Philanthropist’s Death Sparks Unusual Lawsuit Those details now figure prominently in a medical board complaint and wrongful death lawsuit claiming her psychiatrist ... he and his wife formed the Brian and Phyllis Harvey foundation to fund scholarships and other donations. The lawsuit claims ... 08/5/2012 - 9:00 pm | View Link
Philanthropist's death sparks unusual lawsuit LOS ANGELES (AP) — When former model and philanthropist Phyllis Harvey died last year at the age of 59, little note was taken. Brief paid obituaries appeared in Los Angeles and her hometown paper in North Carolina. There was no mention of how she died. 08/4/2012 - 12:15 pm | View Link
Philanthropist's death sparks unusual lawsuit When former model and philanthropist Phyllis Harvey died last year at the age of 59, little note was taken. Brief paid obituaries appeared in Los Angeles and her hometown paper in North Carolina. LOS ANGELES — When former model and philanthropist Phyllis ... 08/4/2012 - 9:50 am | View Link
Philanthropist's death sparks unusual lawsuit The suit filed on behalf of Brian Harvey by attorney Daniel M. Hodes accuses University of California, Los Angeles psychiatrist Dr. Alexander Bystritsky of causing Phyllis Harvey's death with a dangerous combination of drugs that altered her heart rhythm. 08/4/2012 - 9:49 am | View Link
Philanthropist's death sparks unusual lawsuit LOS ANGELES (AP) - When former model and philanthropist Phyllis Harvey died last year at 59, little note was taken. There was no mention of how she died - nothing about her struggle with alcoholism and mental illness. And there was no reference to one of ... 08/4/2012 - 7:09 am | View Link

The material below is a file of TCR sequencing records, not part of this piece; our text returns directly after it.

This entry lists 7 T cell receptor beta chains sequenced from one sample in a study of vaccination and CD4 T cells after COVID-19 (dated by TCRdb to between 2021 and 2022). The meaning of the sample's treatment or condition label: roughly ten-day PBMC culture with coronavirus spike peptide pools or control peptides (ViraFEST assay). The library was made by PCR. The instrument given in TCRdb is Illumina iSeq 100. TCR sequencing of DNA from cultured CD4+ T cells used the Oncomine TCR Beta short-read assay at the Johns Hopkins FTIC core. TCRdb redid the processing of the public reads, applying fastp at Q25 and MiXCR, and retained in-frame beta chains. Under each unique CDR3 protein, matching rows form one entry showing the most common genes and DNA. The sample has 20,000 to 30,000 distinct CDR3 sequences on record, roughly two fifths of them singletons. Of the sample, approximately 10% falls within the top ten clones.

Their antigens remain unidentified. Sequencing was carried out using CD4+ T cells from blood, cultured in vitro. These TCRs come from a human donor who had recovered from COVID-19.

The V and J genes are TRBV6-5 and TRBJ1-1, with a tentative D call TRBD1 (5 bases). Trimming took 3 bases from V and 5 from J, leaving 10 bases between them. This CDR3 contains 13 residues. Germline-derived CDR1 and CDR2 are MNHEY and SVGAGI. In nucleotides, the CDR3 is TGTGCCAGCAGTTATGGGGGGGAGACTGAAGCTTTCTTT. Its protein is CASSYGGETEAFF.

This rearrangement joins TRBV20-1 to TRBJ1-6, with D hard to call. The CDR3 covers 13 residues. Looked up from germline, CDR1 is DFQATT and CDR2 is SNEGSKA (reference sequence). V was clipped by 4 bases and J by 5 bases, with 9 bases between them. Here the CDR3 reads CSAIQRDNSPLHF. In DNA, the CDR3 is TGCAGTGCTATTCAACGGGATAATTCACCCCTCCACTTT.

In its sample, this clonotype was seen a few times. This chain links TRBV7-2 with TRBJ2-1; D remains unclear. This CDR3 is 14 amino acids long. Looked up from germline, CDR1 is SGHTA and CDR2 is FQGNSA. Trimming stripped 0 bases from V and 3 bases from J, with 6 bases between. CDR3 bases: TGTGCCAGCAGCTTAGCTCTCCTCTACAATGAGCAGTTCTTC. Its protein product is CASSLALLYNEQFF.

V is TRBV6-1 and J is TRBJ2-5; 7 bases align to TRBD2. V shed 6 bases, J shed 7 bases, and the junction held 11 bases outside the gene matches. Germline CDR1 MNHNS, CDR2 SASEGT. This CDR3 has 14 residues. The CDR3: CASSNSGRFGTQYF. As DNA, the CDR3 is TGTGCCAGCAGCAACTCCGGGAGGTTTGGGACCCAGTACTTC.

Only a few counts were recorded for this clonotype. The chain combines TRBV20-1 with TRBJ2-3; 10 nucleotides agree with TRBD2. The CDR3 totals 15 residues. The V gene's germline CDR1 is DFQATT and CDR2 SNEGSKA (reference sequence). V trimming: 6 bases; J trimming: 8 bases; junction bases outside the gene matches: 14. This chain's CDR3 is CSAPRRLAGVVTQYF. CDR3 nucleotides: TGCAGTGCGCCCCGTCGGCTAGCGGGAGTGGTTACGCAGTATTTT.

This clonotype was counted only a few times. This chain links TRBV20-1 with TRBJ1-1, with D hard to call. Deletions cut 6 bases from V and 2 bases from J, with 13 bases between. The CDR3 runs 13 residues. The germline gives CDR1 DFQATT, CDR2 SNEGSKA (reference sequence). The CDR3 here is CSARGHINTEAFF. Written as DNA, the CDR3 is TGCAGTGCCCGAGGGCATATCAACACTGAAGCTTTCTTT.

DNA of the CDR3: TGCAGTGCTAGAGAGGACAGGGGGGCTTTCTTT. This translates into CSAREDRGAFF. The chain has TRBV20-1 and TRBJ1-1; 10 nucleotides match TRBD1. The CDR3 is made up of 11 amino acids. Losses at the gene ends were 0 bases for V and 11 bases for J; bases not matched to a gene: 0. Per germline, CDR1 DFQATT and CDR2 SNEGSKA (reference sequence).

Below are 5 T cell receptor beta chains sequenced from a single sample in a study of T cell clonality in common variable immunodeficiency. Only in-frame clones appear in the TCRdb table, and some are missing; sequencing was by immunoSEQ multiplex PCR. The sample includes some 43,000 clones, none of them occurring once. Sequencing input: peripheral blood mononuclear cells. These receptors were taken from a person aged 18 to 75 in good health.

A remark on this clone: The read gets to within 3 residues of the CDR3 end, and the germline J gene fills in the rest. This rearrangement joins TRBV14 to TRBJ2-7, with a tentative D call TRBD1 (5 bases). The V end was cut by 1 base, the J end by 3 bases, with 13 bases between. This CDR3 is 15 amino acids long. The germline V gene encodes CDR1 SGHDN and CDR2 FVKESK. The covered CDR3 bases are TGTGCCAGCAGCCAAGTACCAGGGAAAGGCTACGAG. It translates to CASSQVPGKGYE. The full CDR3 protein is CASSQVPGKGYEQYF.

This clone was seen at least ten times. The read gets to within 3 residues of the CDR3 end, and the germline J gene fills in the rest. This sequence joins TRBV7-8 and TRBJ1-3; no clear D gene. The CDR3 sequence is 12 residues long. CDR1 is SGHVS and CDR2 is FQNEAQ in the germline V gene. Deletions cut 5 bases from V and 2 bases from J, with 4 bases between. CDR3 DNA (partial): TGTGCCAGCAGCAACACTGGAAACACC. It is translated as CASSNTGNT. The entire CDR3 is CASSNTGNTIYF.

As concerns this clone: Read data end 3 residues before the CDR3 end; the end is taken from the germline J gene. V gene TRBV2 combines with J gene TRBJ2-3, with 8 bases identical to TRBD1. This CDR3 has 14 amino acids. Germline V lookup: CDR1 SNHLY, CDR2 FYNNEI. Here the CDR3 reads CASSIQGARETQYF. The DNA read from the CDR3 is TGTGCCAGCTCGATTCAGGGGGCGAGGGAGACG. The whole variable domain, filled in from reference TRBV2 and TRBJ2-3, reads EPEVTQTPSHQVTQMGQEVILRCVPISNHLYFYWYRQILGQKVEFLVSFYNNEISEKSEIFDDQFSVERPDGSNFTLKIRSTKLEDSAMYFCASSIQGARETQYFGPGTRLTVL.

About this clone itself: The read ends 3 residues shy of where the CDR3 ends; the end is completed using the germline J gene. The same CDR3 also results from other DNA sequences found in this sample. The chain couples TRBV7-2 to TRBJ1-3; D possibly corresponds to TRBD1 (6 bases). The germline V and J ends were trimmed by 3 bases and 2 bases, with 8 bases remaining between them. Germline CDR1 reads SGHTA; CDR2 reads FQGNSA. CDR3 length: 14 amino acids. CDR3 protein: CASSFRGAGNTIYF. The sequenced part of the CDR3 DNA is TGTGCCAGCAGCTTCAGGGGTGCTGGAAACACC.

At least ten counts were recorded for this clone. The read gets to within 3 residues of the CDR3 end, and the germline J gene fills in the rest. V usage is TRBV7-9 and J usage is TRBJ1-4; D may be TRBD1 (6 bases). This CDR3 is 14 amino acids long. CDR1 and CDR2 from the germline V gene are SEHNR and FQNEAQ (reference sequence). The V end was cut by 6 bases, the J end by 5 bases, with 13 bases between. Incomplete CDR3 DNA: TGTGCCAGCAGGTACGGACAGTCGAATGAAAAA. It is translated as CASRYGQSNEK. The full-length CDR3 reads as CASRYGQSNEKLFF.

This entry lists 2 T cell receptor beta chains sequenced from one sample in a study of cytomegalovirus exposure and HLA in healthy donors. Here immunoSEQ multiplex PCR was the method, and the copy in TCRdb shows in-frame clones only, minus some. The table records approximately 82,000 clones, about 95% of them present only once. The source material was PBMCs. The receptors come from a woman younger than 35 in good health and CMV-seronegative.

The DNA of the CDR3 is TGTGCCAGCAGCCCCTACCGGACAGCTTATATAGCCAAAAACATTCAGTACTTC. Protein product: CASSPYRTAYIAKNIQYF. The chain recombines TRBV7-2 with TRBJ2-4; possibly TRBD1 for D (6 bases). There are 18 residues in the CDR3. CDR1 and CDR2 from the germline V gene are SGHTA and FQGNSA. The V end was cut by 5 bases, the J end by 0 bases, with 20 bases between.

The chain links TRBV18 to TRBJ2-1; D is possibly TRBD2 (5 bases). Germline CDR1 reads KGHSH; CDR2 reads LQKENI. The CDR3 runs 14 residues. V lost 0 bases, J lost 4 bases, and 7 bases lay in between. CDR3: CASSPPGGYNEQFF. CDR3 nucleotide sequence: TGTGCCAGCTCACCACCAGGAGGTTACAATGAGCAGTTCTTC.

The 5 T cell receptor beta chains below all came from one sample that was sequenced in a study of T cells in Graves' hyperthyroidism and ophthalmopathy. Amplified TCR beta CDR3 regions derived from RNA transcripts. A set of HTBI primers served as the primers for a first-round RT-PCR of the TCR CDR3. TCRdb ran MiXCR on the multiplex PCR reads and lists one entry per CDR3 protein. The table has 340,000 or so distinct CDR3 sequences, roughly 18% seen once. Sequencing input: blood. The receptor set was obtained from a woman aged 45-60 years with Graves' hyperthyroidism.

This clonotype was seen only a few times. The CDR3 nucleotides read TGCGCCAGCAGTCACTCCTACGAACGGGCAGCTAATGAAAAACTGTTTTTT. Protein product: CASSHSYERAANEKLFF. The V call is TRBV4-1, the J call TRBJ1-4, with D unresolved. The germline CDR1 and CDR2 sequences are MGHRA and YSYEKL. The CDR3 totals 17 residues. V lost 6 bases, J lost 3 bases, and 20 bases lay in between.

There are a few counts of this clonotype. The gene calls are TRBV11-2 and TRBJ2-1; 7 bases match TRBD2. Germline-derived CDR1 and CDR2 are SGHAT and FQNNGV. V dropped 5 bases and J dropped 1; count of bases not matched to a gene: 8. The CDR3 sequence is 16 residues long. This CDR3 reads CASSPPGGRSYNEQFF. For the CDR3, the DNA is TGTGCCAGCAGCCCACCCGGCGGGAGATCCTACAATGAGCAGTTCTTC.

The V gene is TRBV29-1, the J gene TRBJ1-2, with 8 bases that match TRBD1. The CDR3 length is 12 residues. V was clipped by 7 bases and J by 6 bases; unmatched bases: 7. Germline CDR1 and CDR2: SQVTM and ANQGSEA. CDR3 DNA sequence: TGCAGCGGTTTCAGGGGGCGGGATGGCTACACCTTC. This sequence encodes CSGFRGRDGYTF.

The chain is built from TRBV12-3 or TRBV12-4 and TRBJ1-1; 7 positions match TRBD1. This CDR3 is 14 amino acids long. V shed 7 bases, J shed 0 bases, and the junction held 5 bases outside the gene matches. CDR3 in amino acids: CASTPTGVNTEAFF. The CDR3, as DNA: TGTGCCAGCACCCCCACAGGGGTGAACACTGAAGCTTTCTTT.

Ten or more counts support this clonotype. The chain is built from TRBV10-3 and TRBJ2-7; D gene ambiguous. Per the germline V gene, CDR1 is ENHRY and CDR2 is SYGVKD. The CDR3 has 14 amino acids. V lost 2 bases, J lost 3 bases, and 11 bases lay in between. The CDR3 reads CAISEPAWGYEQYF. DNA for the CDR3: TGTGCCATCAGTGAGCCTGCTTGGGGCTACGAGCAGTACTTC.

AsiaOne Luxury News, Get the Latest Luxury Breaking News ... AsiaOne Luxury News - Read the latest Luxury breaking news & headlines, opinions, politics, weather, traffic, and more up-to-date Luxury news at AsiaOne 11/22/2014 - 11:00 pm | View Website
The Religious Beliefs Of Our Presidents Publisher's Preface Much has been written concerning the religious beliefs of our Presidents, but, until now, no one has gone into the subject thoroughly. 11/22/2014 - 7:32 pm | View Website
U.S. News | National News ABC News reports on United States politics, crime, education, legal stories, celebrities, weather, the economy and more 11/22/2014 - 6:35 pm | View Website
This Week in History | Jewish Women's Archive This Week in History offers a unique calendar of American Jewish experience—connecting specific dates throughout the year to an array of compelling historic events ... 11/22/2014 - 4:09 am | View Website
Giving in the 1900s | History of Philanthropy | National ... Giving in the 1900s 1900 American Red Cross. American National Red Cross obtains charter of incorporation from Congress. Source: American Red Cross 11/21/2014 - 5:57 am | View Website
WASHINGTON — The top 400 taxpayers in the United States paid an average tax rate of 18 percent in 2010, the lowest since 2007, according to Internal Revenue Service data released Friday.
The wealthiest taxpayers earn most of their money from capital gains, which are taxed at preferential rates, letting them pay effective rates far below the 35 percent marginal income tax rate that year.